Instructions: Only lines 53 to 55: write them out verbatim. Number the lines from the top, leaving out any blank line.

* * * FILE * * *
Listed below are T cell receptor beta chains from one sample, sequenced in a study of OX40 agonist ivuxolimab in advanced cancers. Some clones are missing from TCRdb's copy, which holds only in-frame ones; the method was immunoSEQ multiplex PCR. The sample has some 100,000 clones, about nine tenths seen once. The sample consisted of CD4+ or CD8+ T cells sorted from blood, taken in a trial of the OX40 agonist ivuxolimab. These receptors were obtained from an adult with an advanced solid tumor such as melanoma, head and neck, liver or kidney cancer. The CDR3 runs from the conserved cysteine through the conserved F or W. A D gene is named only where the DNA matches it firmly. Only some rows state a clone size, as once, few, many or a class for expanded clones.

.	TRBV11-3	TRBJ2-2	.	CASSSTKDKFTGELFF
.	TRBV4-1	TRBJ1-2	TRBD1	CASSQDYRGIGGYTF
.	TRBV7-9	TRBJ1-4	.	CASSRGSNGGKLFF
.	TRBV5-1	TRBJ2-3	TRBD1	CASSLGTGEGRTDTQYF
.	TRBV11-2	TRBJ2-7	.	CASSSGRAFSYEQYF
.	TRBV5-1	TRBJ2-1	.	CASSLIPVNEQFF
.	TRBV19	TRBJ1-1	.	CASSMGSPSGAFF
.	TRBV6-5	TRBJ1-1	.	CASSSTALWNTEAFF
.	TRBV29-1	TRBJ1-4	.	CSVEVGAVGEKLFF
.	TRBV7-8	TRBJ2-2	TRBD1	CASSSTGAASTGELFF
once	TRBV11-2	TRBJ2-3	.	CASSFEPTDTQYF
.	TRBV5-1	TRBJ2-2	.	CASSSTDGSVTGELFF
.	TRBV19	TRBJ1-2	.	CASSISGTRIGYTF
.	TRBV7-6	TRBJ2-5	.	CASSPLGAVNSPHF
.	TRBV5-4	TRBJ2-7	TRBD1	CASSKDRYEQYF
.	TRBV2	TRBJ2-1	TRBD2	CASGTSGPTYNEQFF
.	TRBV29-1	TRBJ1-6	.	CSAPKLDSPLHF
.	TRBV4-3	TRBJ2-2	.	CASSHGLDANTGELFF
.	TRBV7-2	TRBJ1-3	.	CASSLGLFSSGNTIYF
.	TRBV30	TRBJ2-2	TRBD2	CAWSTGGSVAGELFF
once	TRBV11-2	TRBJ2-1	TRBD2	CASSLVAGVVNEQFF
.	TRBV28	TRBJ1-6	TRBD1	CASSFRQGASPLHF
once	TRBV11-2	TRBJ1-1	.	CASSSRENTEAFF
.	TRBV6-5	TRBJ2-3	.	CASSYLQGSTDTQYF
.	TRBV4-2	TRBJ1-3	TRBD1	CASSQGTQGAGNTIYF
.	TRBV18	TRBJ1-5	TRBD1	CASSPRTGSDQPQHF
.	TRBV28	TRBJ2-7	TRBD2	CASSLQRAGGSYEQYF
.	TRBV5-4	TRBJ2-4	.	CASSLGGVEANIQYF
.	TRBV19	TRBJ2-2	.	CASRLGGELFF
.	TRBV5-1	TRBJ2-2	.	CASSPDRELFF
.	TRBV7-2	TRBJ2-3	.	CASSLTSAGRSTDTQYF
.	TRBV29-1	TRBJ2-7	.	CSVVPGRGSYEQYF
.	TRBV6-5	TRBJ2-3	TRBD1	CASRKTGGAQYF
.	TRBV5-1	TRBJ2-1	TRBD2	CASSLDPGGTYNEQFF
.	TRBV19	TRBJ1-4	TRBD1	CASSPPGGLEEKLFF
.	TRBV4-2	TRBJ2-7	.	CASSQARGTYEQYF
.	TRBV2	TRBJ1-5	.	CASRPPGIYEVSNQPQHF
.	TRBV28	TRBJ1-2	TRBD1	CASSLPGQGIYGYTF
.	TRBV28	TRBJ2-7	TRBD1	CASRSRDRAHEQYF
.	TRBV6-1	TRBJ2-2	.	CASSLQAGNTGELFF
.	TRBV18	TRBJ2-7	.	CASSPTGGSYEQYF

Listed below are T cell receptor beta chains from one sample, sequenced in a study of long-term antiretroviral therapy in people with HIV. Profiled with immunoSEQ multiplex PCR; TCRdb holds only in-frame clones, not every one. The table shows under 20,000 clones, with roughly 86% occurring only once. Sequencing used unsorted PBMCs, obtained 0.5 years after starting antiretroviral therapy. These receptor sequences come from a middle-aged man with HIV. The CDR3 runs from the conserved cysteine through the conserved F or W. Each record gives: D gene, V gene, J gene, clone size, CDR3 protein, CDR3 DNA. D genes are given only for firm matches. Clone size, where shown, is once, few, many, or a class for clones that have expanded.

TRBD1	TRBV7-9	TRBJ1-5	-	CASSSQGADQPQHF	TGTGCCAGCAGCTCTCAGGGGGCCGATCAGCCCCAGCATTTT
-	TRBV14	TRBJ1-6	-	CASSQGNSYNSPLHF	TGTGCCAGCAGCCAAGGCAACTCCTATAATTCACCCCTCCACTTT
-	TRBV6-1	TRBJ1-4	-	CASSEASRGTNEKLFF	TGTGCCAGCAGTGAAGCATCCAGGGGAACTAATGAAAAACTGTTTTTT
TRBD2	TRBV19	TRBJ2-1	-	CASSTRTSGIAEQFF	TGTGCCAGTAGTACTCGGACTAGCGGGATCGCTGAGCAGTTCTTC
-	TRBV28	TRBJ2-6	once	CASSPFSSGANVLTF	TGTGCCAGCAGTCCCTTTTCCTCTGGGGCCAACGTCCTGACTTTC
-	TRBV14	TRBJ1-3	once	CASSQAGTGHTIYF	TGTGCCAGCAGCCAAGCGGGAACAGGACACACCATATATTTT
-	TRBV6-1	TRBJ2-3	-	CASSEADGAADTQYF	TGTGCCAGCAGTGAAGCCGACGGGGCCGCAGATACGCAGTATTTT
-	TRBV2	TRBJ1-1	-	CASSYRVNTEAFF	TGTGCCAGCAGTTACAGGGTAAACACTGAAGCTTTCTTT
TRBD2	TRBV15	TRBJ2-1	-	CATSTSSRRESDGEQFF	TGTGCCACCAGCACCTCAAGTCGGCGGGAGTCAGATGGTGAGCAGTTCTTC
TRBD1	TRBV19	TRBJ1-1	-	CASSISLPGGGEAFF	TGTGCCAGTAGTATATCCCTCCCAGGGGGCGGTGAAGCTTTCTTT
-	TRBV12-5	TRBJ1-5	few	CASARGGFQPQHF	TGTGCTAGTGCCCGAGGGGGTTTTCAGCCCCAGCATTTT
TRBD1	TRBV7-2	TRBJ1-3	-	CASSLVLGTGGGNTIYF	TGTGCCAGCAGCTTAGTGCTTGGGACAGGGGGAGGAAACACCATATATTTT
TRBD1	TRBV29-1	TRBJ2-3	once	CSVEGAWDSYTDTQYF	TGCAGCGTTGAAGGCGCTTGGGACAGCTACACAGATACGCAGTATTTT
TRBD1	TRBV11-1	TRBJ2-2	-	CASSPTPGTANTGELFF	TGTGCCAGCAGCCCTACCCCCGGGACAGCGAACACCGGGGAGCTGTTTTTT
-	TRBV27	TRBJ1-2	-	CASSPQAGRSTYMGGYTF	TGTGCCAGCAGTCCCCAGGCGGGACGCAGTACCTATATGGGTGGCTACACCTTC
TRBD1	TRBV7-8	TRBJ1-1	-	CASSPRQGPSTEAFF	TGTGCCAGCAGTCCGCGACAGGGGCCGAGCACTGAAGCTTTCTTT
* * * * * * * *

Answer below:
TRBD1	TRBV19	TRBJ1-1	-	CASSISLPGGGEAFF	TGTGCCAGTAGTATATCCCTCCCAGGGGGCGGTGAAGCTTTCTTT
-	TRBV12-5	TRBJ1-5	few	CASARGGFQPQHF	TGTGCTAGTGCCCGAGGGGGTTTTCAGCCCCAGCATTTT
TRBD1	TRBV7-2	TRBJ1-3	-	CASSLVLGTGGGNTIYF	TGTGCCAGCAGCTTAGTGCTTGGGACAGGGGGAGGAAACACCATATATTTT